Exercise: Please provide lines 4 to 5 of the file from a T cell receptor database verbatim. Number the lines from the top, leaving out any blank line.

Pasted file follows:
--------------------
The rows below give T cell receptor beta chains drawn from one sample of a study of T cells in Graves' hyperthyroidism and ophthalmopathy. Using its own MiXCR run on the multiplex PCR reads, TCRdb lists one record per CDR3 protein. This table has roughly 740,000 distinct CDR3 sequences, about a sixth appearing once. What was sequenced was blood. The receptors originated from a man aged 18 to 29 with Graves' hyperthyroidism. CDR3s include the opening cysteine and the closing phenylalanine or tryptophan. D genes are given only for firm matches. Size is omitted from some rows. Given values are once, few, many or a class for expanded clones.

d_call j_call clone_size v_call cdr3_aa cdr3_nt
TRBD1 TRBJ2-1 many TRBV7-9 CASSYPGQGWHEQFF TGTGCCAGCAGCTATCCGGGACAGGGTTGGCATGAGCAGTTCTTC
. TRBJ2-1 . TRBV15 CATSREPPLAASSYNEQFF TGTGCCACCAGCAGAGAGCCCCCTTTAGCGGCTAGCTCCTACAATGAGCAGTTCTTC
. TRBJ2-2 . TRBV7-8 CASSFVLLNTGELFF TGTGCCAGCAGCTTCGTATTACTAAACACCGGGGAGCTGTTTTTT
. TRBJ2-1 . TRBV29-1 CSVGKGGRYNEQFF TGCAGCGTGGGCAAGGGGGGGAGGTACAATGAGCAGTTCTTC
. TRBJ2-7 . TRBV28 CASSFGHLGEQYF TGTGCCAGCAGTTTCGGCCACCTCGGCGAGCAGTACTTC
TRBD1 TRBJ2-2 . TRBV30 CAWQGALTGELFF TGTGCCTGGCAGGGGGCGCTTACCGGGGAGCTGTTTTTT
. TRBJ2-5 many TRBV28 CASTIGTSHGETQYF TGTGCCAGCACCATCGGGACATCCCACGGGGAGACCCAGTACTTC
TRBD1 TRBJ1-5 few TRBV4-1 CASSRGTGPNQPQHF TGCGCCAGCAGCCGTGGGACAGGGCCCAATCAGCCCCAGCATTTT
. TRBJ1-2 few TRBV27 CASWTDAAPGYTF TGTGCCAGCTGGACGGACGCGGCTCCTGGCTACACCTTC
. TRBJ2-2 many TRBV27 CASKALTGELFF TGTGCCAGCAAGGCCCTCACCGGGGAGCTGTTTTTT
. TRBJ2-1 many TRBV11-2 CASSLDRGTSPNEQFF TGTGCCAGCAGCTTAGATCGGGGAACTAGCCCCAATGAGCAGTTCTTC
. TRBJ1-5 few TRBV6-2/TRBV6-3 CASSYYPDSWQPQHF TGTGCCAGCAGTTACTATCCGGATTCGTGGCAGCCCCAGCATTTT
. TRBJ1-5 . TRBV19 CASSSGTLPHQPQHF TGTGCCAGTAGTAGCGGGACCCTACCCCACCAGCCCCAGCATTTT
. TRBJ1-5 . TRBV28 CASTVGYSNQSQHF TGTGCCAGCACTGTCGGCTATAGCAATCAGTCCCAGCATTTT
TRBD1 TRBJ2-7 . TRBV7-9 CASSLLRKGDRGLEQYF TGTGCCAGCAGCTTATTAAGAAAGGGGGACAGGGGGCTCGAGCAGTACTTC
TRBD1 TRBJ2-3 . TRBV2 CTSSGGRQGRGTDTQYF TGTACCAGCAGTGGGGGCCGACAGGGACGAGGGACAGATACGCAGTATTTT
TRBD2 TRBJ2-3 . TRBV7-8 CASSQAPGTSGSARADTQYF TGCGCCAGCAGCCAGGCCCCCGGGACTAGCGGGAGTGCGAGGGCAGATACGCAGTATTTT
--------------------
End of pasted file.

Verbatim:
. TRBJ2-1 . TRBV15 CATSREPPLAASSYNEQFF TGTGCCACCAGCAGAGAGCCCCCTTTAGCGGCTAGCTCCTACAATGAGCAGTTCTTC
. TRBJ2-2 . TRBV7-8 CASSFVLLNTGELFF TGTGCCAGCAGCTTCGTATTACTAAACACCGGGGAGCTGTTTTTT